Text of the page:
He should have made clear the harm tritium has already caused to people and the environment

-1 ( +4 / -5 )

Thank you Micronesia for having the guts to raise this hugely impactful issue.

Unfortunately Japan Inc. will likely suck air through their teeth, place their concerns into the "too hard" basket and continue dumping nuclear waste into the ocean anyway.

-1 ( +12 / -13 )

Japan has enough land to drill on the ground and bury the water there.It is very easy and no one will complain.Why insist on dumping it into the pacific?

It's probably hard for them because they are not as smart as you

How would you recommend doing it?

3 ( +7 / -4 )

Yes there is residual tritium, which compared to the vast amount of water in the pacific will not be detectable

Sure, but they said the mercury released by Chisso in Minamata was safe too. Trouble is, once it was consumed by bacteria, it became methylmercury and we know what the consequences of that were.

Whats tritium (a hydrogen isotope) going to become once its part of the food chain?

Taken from the Journal of Radiation Research, Volume 62, Issue 4, July 2021, Pages 557–563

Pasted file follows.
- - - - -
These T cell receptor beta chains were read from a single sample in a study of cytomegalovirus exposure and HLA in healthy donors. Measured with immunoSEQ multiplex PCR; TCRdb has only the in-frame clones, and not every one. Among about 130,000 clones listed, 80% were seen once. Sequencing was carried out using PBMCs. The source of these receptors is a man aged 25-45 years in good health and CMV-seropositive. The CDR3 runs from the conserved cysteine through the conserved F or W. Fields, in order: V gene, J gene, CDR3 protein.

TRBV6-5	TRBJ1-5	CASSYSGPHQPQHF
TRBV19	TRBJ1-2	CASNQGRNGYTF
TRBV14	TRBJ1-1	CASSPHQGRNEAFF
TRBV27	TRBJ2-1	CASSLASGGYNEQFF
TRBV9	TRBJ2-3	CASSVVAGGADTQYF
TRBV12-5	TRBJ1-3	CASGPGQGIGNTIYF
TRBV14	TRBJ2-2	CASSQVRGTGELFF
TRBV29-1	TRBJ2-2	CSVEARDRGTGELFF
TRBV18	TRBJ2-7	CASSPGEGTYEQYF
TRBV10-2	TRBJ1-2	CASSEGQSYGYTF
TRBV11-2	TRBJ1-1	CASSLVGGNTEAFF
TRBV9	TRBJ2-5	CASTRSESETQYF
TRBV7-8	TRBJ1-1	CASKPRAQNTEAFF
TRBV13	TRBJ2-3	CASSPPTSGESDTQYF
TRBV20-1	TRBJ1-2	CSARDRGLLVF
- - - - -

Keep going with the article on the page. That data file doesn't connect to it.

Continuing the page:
"There are currently no data on cancer risk of tritium for humans."

2 ( +6 / -4 )

The water has been mostly decontaminated, and it's gotta go somewhere, either in a controlled way or accidentally. And the ocean streams bring it north-east towards Alaska, not to Micronesia. This seems like a ply for foreign aid.

1 ( +11 / -10 )

I guess ccp's blood money speaks.

-8 ( +1 / -9 )

Oh boy if everyone took the time to understand what chemicals the countries surrounding Japan dump in the ocean daily that have far more serious impacts on the health of the ocean. The horror ~ the horror.

drill and dump in a hole?

Seriously? That would impact potable ground water which is a resource for people which ( duh ) consume it.

We don’t drink ocean water.

For those opposed to dumping it ~ do the research and then do the math.

Yeah it’s sucks but this is just politics of Micronesia calling for attention. Which alas it will not matter once they are under the water from climate change. That sucks too!